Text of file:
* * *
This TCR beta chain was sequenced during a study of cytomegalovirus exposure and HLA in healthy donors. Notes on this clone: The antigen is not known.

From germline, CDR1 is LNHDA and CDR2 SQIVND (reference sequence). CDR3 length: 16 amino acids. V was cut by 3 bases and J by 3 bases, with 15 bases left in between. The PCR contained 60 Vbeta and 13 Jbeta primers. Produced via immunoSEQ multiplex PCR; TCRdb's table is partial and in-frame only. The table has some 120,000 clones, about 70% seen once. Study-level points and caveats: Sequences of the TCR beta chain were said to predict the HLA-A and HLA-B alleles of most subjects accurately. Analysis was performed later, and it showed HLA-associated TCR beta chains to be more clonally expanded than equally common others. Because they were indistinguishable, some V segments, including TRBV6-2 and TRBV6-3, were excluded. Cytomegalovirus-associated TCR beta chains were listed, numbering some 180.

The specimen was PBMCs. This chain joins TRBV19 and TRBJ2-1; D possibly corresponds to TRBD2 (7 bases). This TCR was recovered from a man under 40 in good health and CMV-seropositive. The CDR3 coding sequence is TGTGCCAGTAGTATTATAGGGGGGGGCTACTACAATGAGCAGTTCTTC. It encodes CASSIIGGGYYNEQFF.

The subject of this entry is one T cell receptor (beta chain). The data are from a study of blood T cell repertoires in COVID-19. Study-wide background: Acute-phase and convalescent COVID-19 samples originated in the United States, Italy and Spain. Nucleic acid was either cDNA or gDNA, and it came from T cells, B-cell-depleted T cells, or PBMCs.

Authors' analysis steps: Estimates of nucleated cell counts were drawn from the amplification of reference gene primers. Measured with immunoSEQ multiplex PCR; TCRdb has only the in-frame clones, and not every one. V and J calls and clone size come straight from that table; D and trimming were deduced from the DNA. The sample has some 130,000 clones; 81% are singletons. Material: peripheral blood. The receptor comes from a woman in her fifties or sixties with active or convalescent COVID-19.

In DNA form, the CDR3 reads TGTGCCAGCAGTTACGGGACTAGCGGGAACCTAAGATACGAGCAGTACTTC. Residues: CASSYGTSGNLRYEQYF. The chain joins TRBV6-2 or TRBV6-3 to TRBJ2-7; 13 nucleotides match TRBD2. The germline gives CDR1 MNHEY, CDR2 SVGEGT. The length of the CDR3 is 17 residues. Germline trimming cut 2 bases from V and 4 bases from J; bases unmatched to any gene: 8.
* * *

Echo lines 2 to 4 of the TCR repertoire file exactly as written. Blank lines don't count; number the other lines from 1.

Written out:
From germline, CDR1 is LNHDA and CDR2 SQIVND (reference sequence). CDR3 length: 16 amino acids. V was cut by 3 bases and J by 3 bases, with 15 bases left in between. The PCR contained 60 Vbeta and 13 Jbeta primers. Produced via immunoSEQ multiplex PCR; TCRdb's table is partial and in-frame only. The table has some 120,000 clones, about 70% seen once. Study-level points and caveats: Sequences of the TCR beta chain were said to predict the HLA-A and HLA-B alleles of most subjects accurately. Analysis was performed later, and it showed HLA-associated TCR beta chains to be more clonally expanded than equally common others. Because they were indistinguishable, some V segments, including TRBV6-2 and TRBV6-3, were excluded. Cytomegalovirus-associated TCR beta chains were listed, numbering some 180.

The specimen was PBMCs. This chain joins TRBV19 and TRBJ2-1; D possibly corresponds to TRBD2 (7 bases). This TCR was recovered from a man under 40 in good health and CMV-seropositive. The CDR3 coding sequence is TGTGCCAGTAGTATTATAGGGGGGGGCTACTACAATGAGCAGTTCTTC. It encodes CASSIIGGGYYNEQFF.

The subject of this entry is one T cell receptor (beta chain). The data are from a study of blood T cell repertoires in COVID-19. Study-wide background: Acute-phase and convalescent COVID-19 samples originated in the United States, Italy and Spain. Nucleic acid was either cDNA or gDNA, and it came from T cells, B-cell-depleted T cells, or PBMCs.